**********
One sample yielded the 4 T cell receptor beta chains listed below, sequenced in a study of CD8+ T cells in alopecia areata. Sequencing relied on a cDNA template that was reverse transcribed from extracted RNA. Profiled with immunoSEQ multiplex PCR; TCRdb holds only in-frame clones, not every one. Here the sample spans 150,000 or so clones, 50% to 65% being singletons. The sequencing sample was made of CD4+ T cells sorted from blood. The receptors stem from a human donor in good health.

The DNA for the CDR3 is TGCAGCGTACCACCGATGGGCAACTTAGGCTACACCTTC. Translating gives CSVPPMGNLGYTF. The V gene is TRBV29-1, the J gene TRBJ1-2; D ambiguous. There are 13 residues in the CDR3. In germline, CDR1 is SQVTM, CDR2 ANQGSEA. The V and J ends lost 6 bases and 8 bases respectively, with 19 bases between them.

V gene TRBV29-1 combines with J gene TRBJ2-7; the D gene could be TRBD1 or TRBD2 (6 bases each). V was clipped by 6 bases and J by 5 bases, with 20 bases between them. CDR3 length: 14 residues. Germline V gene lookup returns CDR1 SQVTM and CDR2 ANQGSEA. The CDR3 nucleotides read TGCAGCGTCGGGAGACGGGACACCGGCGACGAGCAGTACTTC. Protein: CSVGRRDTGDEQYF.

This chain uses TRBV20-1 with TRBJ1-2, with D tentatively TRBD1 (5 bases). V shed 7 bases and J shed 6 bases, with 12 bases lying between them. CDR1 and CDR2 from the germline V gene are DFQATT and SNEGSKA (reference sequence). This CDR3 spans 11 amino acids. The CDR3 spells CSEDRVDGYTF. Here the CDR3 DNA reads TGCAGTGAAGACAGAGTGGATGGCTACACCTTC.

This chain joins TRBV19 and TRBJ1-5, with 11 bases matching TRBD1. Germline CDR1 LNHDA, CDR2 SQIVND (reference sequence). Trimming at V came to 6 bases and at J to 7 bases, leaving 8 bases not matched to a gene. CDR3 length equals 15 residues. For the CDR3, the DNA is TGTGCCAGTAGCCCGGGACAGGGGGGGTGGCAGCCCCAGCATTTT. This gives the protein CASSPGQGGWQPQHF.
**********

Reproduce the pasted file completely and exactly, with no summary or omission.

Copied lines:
One sample yielded the 4 T cell receptor beta chains listed below, sequenced in a study of CD8+ T cells in alopecia areata. Sequencing relied on a cDNA template that was reverse transcribed from extracted RNA. Profiled with immunoSEQ multiplex PCR; TCRdb holds only in-frame clones, not every one. Here the sample spans 150,000 or so clones, 50% to 65% being singletons. The sequencing sample was made of CD4+ T cells sorted from blood. The receptors stem from a human donor in good health.

The DNA for the CDR3 is TGCAGCGTACCACCGATGGGCAACTTAGGCTACACCTTC. Translating gives CSVPPMGNLGYTF. The V gene is TRBV29-1, the J gene TRBJ1-2; D ambiguous. There are 13 residues in the CDR3. In germline, CDR1 is SQVTM, CDR2 ANQGSEA. The V and J ends lost 6 bases and 8 bases respectively, with 19 bases between them.

V gene TRBV29-1 combines with J gene TRBJ2-7; the D gene could be TRBD1 or TRBD2 (6 bases each). V was clipped by 6 bases and J by 5 bases, with 20 bases between them. CDR3 length: 14 residues. Germline V gene lookup returns CDR1 SQVTM and CDR2 ANQGSEA. The CDR3 nucleotides read TGCAGCGTCGGGAGACGGGACACCGGCGACGAGCAGTACTTC. Protein: CSVGRRDTGDEQYF.

This chain uses TRBV20-1 with TRBJ1-2, with D tentatively TRBD1 (5 bases). V shed 7 bases and J shed 6 bases, with 12 bases lying between them. CDR1 and CDR2 from the germline V gene are DFQATT and SNEGSKA (reference sequence). This CDR3 spans 11 amino acids. The CDR3 spells CSEDRVDGYTF. Here the CDR3 DNA reads TGCAGTGAAGACAGAGTGGATGGCTACACCTTC.

This chain joins TRBV19 and TRBJ1-5, with 11 bases matching TRBD1. Germline CDR1 LNHDA, CDR2 SQIVND (reference sequence). Trimming at V came to 6 bases and at J to 7 bases, leaving 8 bases not matched to a gene. CDR3 length equals 15 residues. For the CDR3, the DNA is TGTGCCAGTAGCCCGGGACAGGGGGGGTGGCAGCCCCAGCATTTT. This gives the protein CASSPGQGGWQPQHF.